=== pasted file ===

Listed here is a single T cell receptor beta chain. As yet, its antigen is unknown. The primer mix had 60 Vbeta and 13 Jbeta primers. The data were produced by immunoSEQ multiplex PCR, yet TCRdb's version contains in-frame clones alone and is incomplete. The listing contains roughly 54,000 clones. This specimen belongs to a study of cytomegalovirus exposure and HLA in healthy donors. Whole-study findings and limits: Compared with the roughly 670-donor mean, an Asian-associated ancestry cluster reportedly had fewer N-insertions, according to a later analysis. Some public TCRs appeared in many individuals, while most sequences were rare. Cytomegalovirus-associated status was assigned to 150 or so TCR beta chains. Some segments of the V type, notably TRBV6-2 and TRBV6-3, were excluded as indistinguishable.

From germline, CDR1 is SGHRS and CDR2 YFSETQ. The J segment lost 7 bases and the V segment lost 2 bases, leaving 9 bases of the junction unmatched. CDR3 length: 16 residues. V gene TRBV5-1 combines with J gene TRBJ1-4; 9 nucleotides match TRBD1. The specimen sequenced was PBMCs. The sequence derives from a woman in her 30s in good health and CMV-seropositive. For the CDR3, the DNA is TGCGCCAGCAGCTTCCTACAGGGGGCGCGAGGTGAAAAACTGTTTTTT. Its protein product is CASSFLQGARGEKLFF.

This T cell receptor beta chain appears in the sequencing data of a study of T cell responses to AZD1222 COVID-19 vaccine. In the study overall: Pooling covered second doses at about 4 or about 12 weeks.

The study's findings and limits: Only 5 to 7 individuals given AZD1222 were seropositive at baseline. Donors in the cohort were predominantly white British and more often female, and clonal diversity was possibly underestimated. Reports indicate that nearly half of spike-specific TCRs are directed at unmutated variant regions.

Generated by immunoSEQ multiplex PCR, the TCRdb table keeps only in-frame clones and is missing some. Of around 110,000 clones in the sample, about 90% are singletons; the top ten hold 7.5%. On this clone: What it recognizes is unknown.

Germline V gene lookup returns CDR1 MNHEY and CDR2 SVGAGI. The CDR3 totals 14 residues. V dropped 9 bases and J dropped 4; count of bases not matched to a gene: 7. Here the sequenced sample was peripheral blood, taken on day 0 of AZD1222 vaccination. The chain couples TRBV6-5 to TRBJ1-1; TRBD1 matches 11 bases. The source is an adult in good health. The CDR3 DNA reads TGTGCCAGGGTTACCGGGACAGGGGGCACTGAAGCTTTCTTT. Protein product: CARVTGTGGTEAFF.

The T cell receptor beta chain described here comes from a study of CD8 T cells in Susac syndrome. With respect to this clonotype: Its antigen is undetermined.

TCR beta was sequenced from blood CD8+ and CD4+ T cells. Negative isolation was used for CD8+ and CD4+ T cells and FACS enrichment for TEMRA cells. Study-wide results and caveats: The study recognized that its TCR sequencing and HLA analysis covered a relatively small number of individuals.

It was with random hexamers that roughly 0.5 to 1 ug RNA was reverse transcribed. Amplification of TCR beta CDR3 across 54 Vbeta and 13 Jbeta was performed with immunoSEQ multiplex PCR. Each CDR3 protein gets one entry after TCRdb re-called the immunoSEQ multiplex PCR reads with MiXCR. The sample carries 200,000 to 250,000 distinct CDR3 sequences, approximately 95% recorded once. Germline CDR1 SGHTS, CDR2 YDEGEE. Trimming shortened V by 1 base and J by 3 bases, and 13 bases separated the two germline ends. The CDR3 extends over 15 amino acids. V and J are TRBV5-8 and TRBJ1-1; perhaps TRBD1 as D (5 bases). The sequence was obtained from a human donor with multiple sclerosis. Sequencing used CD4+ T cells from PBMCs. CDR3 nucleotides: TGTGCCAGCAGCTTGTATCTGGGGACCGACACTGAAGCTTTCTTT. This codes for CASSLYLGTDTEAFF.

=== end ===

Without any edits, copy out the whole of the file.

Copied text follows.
Listed here is a single T cell receptor beta chain. As yet, its antigen is unknown. The primer mix had 60 Vbeta and 13 Jbeta primers. The data were produced by immunoSEQ multiplex PCR, yet TCRdb's version contains in-frame clones alone and is incomplete. The listing contains roughly 54,000 clones. This specimen belongs to a study of cytomegalovirus exposure and HLA in healthy donors. Whole-study findings and limits: Compared with the roughly 670-donor mean, an Asian-associated ancestry cluster reportedly had fewer N-insertions, according to a later analysis. Some public TCRs appeared in many individuals, while most sequences were rare. Cytomegalovirus-associated status was assigned to 150 or so TCR beta chains. Some segments of the V type, notably TRBV6-2 and TRBV6-3, were excluded as indistinguishable.

From germline, CDR1 is SGHRS and CDR2 YFSETQ. The J segment lost 7 bases and the V segment lost 2 bases, leaving 9 bases of the junction unmatched. CDR3 length: 16 residues. V gene TRBV5-1 combines with J gene TRBJ1-4; 9 nucleotides match TRBD1. The specimen sequenced was PBMCs. The sequence derives from a woman in her 30s in good health and CMV-seropositive. For the CDR3, the DNA is TGCGCCAGCAGCTTCCTACAGGGGGCGCGAGGTGAAAAACTGTTTTTT. Its protein product is CASSFLQGARGEKLFF.

This T cell receptor beta chain appears in the sequencing data of a study of T cell responses to AZD1222 COVID-19 vaccine. In the study overall: Pooling covered second doses at about 4 or about 12 weeks.

The study's findings and limits: Only 5 to 7 individuals given AZD1222 were seropositive at baseline. Donors in the cohort were predominantly white British and more often female, and clonal diversity was possibly underestimated. Reports indicate that nearly half of spike-specific TCRs are directed at unmutated variant regions.

Generated by immunoSEQ multiplex PCR, the TCRdb table keeps only in-frame clones and is missing some. Of around 110,000 clones in the sample, about 90% are singletons; the top ten hold 7.5%. On this clone: What it recognizes is unknown.

Germline V gene lookup returns CDR1 MNHEY and CDR2 SVGAGI. The CDR3 totals 14 residues. V dropped 9 bases and J dropped 4; count of bases not matched to a gene: 7. Here the sequenced sample was peripheral blood, taken on day 0 of AZD1222 vaccination. The chain couples TRBV6-5 to TRBJ1-1; TRBD1 matches 11 bases. The source is an adult in good health. The CDR3 DNA reads TGTGCCAGGGTTACCGGGACAGGGGGCACTGAAGCTTTCTTT. Protein product: CARVTGTGGTEAFF.

The T cell receptor beta chain described here comes from a study of CD8 T cells in Susac syndrome. With respect to this clonotype: Its antigen is undetermined.

TCR beta was sequenced from blood CD8+ and CD4+ T cells. Negative isolation was used for CD8+ and CD4+ T cells and FACS enrichment for TEMRA cells. Study-wide results and caveats: The study recognized that its TCR sequencing and HLA analysis covered a relatively small number of individuals.

It was with random hexamers that roughly 0.5 to 1 ug RNA was reverse transcribed. Amplification of TCR beta CDR3 across 54 Vbeta and 13 Jbeta was performed with immunoSEQ multiplex PCR. Each CDR3 protein gets one entry after TCRdb re-called the immunoSEQ multiplex PCR reads with MiXCR. The sample carries 200,000 to 250,000 distinct CDR3 sequences, approximately 95% recorded once. Germline CDR1 SGHTS, CDR2 YDEGEE. Trimming shortened V by 1 base and J by 3 bases, and 13 bases separated the two germline ends. The CDR3 extends over 15 amino acids. V and J are TRBV5-8 and TRBJ1-1; perhaps TRBD1 as D (5 bases). The sequence was obtained from a human donor with multiple sclerosis. Sequencing used CD4+ T cells from PBMCs. CDR3 nucleotides: TGTGCCAGCAGCTTGTATCTGGGGACCGACACTGAAGCTTTCTTT. This codes for CASSLYLGTDTEAFF.